Tyson Fury certainly understands the "basic" fundamentals of boxing and Ben Davison's version of those fundamentals. But, has he learned Javan Hill's version of those fundamentals in such a short time?

Rest-assured, they are probably nothing like Davison's.

Fury may very well walk into the ring a confused fighter. He'll remember what he worked on with Davison because they were together nearly 2 years. What won't be fresh are the new things he's still learning from Hill.

Larry Merchant analogy coming...And it's a true story.

In my Freshman year of college, I took back-to-back semesters of French 101 and 102 as an elective but didn't like it. So, in my sophomore year I decided to take Spanish 101 instead, and it was the only time I ever failed a class.

My Spanish teacher, after every exam, would always ask, "Why are you answering my questions in French?"

"If this were a French class you'd easily get a B, but this is Spanish so I can't pass you."

And yes, I still managed to graduate with a 3.0.

I was confused because after full year of college French, Francais was still in my head. It was my natural foreign language. When I wanted to impress a date, I'd instinctively speak French.

But unfortunately, I also responded to Spanish exam questions in .... French.

On Saturday night, will Tyson Fury do what comes natural to him while, at the same time, attempt to do something that's unnatural?

Will he apply previous tactics that won't fit in his new approach?

Will Tyson Fury, new trainer and all, get a F too?

... Profiter du combat.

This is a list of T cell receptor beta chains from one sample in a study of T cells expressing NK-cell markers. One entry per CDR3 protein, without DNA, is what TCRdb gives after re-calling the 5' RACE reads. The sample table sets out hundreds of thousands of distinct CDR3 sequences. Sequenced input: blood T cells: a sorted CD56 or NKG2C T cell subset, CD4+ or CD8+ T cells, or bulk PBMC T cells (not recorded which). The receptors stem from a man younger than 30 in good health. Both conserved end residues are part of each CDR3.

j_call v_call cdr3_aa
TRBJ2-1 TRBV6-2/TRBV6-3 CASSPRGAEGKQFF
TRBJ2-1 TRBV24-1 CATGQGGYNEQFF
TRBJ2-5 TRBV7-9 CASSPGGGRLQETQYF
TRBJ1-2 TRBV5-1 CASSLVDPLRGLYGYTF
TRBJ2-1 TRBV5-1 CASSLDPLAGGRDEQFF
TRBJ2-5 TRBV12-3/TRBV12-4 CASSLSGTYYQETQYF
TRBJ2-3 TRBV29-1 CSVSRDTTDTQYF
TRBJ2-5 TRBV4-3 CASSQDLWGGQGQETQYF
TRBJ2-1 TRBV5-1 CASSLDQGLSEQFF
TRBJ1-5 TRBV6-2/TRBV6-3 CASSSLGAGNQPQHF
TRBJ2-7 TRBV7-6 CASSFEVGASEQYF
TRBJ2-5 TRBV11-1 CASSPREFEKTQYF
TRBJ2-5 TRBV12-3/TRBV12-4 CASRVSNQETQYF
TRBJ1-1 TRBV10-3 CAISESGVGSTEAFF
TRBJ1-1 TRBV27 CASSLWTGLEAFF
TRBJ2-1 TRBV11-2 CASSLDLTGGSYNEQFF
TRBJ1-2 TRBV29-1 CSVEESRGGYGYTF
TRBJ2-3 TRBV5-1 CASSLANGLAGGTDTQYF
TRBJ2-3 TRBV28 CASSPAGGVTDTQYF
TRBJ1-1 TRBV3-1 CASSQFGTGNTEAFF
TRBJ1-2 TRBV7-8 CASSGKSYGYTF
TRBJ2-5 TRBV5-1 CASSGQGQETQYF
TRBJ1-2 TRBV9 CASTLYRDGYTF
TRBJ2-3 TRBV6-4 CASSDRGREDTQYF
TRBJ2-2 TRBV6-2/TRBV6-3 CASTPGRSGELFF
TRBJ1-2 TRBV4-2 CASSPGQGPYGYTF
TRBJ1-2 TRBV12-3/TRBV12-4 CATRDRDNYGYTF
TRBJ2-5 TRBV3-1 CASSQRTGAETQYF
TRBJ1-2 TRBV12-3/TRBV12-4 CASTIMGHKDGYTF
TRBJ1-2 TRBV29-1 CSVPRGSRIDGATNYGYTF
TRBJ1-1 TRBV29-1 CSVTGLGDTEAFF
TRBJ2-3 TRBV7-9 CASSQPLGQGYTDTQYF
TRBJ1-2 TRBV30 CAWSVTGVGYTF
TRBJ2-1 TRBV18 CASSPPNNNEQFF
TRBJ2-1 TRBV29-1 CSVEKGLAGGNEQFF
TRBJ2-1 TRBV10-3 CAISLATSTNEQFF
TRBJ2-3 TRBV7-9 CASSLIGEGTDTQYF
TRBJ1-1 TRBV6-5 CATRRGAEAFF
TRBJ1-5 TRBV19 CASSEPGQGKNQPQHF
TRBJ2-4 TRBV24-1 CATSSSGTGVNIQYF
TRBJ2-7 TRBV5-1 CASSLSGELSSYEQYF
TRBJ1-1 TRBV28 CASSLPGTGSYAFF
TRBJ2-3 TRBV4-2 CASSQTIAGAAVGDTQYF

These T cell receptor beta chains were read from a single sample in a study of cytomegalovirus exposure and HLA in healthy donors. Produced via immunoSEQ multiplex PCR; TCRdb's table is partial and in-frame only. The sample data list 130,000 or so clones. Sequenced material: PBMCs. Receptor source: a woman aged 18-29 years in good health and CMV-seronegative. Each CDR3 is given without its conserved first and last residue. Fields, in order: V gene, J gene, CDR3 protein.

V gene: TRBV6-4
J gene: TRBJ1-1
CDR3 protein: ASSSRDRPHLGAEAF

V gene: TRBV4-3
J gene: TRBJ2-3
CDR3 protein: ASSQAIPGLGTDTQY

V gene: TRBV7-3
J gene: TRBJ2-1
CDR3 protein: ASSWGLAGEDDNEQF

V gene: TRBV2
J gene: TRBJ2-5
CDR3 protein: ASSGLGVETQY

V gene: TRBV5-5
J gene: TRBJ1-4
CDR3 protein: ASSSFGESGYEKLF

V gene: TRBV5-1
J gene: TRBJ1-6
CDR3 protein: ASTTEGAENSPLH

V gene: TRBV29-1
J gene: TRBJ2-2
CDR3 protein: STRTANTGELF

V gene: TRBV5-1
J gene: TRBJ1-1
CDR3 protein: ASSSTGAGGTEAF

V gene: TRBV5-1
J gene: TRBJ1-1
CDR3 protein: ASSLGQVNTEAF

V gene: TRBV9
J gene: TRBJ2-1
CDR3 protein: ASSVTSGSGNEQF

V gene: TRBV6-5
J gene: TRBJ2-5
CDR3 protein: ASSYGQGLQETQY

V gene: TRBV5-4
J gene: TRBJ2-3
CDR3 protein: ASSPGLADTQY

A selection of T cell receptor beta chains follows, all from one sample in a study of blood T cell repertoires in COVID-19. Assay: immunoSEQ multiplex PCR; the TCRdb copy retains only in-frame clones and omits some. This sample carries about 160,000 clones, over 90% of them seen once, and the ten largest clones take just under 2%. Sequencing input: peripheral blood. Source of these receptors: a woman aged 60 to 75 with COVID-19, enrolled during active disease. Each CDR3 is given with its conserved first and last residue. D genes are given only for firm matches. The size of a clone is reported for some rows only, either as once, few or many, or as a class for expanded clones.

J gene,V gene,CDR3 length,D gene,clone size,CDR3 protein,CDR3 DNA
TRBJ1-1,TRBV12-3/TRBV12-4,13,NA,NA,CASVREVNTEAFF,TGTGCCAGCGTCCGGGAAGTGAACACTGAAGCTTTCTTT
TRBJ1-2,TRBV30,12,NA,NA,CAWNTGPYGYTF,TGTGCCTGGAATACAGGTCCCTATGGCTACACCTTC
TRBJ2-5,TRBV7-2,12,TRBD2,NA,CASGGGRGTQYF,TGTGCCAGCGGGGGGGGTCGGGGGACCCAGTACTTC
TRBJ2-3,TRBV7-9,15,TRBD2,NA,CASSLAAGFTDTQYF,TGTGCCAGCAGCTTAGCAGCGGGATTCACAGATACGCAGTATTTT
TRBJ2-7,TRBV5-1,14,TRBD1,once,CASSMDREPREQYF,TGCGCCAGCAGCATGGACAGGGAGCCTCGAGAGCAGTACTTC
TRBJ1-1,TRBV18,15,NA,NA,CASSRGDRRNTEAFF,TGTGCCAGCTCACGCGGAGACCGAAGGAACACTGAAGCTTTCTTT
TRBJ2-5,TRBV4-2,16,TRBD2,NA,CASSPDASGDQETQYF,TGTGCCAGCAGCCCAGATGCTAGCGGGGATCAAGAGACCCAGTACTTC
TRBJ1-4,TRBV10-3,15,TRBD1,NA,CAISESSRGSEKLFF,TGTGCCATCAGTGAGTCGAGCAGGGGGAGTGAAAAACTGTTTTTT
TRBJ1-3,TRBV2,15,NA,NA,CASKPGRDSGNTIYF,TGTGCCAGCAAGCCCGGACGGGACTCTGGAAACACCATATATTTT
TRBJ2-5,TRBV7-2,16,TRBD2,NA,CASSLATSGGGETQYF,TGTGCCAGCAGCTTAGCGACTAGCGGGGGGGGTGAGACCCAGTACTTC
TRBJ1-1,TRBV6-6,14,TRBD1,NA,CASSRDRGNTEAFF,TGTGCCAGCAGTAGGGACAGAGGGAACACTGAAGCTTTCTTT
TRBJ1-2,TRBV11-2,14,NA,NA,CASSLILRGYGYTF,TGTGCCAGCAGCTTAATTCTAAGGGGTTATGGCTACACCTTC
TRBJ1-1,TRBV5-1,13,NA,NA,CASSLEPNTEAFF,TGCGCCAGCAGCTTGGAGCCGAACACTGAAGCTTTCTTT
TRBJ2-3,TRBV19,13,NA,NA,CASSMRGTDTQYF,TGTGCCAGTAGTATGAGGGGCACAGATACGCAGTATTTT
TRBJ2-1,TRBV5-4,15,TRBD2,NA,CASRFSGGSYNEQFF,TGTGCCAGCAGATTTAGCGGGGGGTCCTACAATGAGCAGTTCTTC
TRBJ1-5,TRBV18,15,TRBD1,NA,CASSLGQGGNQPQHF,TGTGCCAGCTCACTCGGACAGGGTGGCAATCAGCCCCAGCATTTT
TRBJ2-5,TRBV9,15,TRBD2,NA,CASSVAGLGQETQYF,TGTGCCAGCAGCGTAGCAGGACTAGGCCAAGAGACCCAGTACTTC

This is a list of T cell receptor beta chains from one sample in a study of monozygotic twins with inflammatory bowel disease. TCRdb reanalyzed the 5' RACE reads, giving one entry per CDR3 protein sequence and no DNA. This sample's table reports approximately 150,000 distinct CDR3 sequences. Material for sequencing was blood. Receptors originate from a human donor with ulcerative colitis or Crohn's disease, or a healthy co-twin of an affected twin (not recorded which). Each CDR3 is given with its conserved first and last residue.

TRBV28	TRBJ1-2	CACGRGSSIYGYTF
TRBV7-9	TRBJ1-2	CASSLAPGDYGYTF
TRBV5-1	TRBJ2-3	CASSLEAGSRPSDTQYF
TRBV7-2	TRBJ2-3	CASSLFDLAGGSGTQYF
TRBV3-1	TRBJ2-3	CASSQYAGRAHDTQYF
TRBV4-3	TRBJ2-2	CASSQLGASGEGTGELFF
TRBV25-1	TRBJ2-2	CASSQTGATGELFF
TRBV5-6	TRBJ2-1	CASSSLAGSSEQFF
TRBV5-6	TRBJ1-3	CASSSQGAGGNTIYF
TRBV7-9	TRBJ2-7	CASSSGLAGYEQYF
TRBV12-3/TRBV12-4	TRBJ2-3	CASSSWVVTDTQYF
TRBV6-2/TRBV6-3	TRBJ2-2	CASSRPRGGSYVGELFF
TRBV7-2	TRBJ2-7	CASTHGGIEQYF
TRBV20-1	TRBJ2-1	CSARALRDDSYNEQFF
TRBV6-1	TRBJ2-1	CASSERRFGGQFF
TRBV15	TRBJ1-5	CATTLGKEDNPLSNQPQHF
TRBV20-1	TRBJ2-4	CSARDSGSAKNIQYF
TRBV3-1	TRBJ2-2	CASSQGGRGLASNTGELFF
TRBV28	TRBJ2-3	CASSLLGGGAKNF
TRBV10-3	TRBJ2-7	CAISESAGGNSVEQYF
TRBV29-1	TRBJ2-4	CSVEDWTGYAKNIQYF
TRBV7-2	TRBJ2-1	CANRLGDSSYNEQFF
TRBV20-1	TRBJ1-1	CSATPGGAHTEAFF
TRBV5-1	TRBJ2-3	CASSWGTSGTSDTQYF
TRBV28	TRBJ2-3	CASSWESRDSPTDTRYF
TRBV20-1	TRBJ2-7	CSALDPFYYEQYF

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Javan should prove to be Tyson's "Ace in the Hole" on Fight Night!!
Those are all valid points in your well written and insightful article, Mr. Cleveland!! And if Tyson Fury weren't such an intelligent fighter and "quick study", I would agree that it was probably a bad idea to implement a new trainer this late in the game. But the primary reason why Tyson decided to replace a very smart fight trainer like Davison is that he focuses on distance without countering effectively. If you notice in the first fight, Tyson does a great job of avoiding incoming fire, but really misses out on the opportunities when Wilder fell out of position after he missed. Fury could have made him pay after making him miss, but was too far out of position to land an effective counter. Emanuel really hated when Wladimir did that, and always stressed staying in the pocket rather than moving out of firing range. Javan is showing Tyson how to counter effecetively after making his opponent miss...it's something that he desperately needs for a more decisive victory. But great article, brother!! Keep cranking out the gold!!
Owner's reply February 19, 2020

Can Javan teach a new style in 2 months?

When you've been fighting a certain way for years, you can't just adopt a new strategy overnight. It's a lot like learning a foreign language.

Wlad, in his first fight with Steward, was far from impressive because he was still learning.

I've never been a fan of switching trainers who have guided you to success.

As someone who boxed for 8 years, I know trainers have their own styles and it's easy for a fighter to get confused because he's being taught something totally different. In the end, it often leaves a fighter worse off.

GGG might be experiencing this...

And why change a fighter's style if it has been successful?

Reminds me of the first fight between Leonard and Duran. Leonard intentionally "brawled" with the brawler in order to try to prove a point, and he lost. In the rematch,Ray fought the way he was used to fighting and made Duran quit.

And Fury knows how to KO opponents. Look at the Schulz fight. He certainly capitalized on opportunities then. Does Fury think he's capable of doing that to everyone?

I think David Haye made some good points about the importance staying with the style that got you there - and if you decide to change, give yourself time.

I also question the timing of everything. Why so last minute?